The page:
When it comes to growing a rough bluegrass lawn, you’re going to need to make sure that the grass receives at least four hours of sunlight every day. The great thing about this type of grass is that it isn’t too fussy if it doesn’t receive direct sunlight; filtered sunlight will be more than sufficient.
How To Grow Grass in Shade
Not all grasses will do well in shade but even for those that will, you have to think about how you’ll care for your lawn if you want to get the most out of it. Here are some handy tips for growing grass in the shade.
- Mind how you cut the lawn. One of the most important things you can do to help your grass grow in the shade is to raise the cutting height on your mower. The reason for this is that the grass will have a greater surface area which allows it to photosynthesise better even when there isn’t a lot of natural light. When you mow your lawn, this can stress it significantly and when you cut it too short, it can take longer to recover from the mow when there’s not much sunlight.
- Don’t over water your lawn. Your lawn does need water but when it is in the shade, its needs are not as great. Adding too much water can clog the lawn because it’s not going to evaporate as easily. This can result in many different problems such as fungal diseases, thatch and more weeds.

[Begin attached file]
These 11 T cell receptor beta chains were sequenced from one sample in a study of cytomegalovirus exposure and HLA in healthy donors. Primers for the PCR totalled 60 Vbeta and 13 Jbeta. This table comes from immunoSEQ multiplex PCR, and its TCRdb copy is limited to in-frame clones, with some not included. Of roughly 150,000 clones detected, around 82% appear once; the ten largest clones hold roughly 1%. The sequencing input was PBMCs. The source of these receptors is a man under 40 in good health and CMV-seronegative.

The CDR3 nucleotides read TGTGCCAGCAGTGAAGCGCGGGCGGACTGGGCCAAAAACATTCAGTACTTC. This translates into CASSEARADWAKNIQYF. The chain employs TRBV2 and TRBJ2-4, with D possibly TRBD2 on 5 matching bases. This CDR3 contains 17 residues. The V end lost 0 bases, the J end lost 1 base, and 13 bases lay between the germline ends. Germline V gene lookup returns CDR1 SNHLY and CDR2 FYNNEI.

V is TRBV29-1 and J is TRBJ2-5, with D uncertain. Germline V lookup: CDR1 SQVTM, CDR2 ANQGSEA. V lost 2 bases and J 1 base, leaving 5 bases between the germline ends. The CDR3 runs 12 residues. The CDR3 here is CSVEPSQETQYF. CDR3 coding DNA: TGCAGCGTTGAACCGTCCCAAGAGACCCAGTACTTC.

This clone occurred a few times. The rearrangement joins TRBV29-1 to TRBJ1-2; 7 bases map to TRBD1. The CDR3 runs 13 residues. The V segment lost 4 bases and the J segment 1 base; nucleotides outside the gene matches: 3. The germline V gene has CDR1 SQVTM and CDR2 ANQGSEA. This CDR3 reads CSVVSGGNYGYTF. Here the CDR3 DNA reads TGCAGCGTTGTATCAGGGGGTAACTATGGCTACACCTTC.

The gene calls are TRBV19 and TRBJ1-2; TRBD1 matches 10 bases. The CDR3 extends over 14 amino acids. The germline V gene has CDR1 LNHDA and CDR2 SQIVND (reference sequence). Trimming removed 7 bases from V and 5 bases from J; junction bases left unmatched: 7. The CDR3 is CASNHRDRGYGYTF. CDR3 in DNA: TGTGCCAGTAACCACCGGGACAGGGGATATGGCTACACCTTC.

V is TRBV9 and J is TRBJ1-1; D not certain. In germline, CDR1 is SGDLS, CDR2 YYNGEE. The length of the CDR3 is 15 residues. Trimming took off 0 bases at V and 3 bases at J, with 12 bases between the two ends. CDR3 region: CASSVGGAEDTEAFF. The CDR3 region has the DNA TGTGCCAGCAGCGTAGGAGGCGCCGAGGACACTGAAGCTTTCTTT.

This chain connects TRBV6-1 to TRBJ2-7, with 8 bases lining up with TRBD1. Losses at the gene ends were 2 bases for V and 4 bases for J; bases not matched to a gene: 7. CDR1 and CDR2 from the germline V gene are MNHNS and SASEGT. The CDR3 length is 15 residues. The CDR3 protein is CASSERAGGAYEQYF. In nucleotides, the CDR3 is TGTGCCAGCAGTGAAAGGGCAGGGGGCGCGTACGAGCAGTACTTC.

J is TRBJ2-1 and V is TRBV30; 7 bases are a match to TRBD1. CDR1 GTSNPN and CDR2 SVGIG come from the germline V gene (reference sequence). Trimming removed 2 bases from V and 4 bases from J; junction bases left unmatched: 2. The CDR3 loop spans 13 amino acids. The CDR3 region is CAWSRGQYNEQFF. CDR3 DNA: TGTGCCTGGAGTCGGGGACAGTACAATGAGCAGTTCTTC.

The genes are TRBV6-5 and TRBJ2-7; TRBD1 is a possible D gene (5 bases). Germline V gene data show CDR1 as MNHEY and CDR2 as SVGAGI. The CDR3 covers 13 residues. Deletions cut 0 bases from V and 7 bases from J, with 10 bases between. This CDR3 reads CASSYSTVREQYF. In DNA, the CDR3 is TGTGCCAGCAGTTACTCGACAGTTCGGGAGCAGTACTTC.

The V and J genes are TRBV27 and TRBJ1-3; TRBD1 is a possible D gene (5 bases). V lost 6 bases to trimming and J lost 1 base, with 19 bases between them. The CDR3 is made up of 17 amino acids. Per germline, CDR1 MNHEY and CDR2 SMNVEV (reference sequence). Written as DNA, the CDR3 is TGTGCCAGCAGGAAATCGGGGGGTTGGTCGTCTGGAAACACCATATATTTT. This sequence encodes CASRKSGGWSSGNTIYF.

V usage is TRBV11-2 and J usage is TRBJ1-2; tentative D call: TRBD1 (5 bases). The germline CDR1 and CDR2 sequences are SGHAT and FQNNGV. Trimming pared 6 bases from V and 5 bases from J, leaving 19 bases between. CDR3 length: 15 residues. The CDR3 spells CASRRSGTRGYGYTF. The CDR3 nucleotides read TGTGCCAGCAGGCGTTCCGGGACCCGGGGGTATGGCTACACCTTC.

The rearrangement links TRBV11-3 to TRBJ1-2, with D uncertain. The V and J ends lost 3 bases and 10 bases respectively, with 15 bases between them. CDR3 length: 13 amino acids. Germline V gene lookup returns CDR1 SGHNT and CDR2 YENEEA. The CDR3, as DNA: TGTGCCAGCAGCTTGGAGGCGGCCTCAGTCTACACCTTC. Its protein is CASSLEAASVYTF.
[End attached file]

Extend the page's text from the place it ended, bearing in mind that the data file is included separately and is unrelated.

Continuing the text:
- Hold back on the fertlizer. We know that you want to treat your lawn to make sure it is healthy but this might be detrimental when growing it in a shaded area. This applies when your lawn is fully established so make sure, at this point, you cut back on how much fertlizer you apply. Generally speaking, you will only need to treat it with half the amount of nitrogen based fertilizers than you would when treating a lawn in the sun.
- Don’t walk on the grass. This is a sign we often see on people’s front yards and there’s usually a good reason for it. When a lawn spends most of its time in the shade, this can make it more prone to damage, especially when it is walked on. To avoid this, don’t walk over the lawn unless you really have to. When you do walk on it, keep your feet nice and light.
- Keep your lawn clean. A healthy lawn is not a cluttered lawn so if you want it to thrive in the shade then you’ll need to make sure there isn’t any debris. This means regularly using a lawn sweeper to rid the grass of any fallen leaves and other items.
Other Planting Alternatives
In some cases, you simply won’t be able to plant a lawn that’s going to thrive in the sun. While nobody likes to admit defeat, sometimes, we have to. There are artificial lawns that you can use and some of the high end products actually look incredibly realistic. What’s more, the maintenance is much easier and there’s no chance of the grass dying.
But if you don’t fancy faking it then you might choose to plant some ground cover plants that do well in shady spots. There are a whole host of options for ground cover but what works well in your garden will depend on the local climate so it’s worth chatting to a specialist at your local garden center for more information.
Growing grass in the shade does take some care and attention but by choosing the right variety, you are much more likely to be successful. Things like perennial ryegrass, zoysia and St Augustine are all great; just be sure to choose the right cultivar. Also remember that most types of grass will also need at least some sunlight every day so select something that’ll fit in with the conditions of your garden.